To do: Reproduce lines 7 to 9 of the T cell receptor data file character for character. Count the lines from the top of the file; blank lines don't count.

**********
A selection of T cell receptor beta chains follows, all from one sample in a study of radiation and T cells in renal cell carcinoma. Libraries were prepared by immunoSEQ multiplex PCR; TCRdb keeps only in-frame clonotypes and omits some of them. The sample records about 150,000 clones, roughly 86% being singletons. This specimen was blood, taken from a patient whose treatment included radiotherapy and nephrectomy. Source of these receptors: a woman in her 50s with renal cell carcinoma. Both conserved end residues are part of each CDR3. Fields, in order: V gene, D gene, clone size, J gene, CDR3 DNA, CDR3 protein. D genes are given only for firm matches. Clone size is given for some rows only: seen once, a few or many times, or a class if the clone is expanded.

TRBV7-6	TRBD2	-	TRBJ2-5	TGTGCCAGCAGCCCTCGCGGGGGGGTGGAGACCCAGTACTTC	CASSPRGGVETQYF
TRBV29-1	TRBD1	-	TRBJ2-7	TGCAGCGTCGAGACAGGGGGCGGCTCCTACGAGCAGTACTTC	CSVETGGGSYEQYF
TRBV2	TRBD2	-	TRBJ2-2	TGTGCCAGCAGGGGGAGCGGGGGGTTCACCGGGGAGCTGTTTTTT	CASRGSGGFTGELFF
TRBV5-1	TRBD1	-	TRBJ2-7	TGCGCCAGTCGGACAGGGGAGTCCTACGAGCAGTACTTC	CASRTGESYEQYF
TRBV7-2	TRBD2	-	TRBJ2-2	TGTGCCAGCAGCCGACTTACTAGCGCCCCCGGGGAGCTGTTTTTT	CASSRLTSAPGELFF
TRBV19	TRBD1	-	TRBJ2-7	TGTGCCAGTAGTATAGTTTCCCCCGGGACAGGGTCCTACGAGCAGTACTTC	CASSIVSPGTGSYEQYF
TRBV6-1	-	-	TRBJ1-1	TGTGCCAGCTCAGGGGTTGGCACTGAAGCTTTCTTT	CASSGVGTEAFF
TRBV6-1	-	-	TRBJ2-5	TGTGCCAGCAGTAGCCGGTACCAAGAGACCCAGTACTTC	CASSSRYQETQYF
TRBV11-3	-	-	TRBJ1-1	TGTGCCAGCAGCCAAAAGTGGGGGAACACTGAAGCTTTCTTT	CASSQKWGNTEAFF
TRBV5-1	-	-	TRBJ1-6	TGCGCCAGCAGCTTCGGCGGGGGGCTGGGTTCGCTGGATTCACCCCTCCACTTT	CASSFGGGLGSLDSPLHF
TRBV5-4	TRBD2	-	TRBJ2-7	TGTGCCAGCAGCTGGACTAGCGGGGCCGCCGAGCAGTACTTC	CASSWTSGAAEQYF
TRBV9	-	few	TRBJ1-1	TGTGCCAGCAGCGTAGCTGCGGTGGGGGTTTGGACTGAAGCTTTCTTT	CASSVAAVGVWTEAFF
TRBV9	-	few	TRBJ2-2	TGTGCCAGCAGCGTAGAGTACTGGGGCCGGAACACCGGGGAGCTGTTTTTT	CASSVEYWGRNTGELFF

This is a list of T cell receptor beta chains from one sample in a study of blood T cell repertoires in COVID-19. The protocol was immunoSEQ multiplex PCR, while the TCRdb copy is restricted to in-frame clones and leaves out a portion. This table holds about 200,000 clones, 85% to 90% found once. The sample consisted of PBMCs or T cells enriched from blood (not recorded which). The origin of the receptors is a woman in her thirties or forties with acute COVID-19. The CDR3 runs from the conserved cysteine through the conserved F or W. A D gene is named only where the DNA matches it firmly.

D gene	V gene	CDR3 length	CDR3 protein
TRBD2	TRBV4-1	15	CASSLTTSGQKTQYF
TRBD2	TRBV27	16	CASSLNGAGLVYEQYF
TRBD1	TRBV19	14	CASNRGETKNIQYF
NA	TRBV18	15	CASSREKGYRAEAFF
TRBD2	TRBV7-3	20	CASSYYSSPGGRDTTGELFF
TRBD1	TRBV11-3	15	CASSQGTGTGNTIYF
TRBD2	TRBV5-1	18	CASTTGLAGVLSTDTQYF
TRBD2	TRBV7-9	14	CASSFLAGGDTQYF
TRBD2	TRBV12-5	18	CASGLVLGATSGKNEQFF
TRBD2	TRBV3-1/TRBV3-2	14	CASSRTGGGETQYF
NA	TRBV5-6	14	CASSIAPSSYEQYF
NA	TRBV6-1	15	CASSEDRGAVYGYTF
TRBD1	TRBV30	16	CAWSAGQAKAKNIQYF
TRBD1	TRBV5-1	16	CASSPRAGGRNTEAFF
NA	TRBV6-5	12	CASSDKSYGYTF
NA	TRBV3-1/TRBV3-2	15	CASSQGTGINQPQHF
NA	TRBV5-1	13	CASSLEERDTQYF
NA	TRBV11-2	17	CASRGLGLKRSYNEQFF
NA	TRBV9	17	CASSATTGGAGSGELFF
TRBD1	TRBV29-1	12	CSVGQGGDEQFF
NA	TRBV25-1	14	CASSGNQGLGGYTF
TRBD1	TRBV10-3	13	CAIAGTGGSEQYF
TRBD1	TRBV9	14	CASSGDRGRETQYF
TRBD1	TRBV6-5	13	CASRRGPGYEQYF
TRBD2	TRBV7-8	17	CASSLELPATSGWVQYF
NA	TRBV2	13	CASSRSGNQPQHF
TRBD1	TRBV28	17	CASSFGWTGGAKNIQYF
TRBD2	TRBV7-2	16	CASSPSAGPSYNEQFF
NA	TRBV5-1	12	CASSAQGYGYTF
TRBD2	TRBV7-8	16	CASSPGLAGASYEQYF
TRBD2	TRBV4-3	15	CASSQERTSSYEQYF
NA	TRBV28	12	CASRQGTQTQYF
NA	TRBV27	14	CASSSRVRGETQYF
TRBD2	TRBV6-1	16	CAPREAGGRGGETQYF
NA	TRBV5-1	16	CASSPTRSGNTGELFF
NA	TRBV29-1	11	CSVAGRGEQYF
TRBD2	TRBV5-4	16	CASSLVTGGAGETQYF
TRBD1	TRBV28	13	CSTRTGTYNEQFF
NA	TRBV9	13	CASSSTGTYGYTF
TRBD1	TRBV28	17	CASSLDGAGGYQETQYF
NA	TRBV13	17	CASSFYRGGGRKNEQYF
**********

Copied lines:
TRBV19	TRBD1	-	TRBJ2-7	TGTGCCAGTAGTATAGTTTCCCCCGGGACAGGGTCCTACGAGCAGTACTTC	CASSIVSPGTGSYEQYF
TRBV6-1	-	-	TRBJ1-1	TGTGCCAGCTCAGGGGTTGGCACTGAAGCTTTCTTT	CASSGVGTEAFF
TRBV6-1	-	-	TRBJ2-5	TGTGCCAGCAGTAGCCGGTACCAAGAGACCCAGTACTTC	CASSSRYQETQYF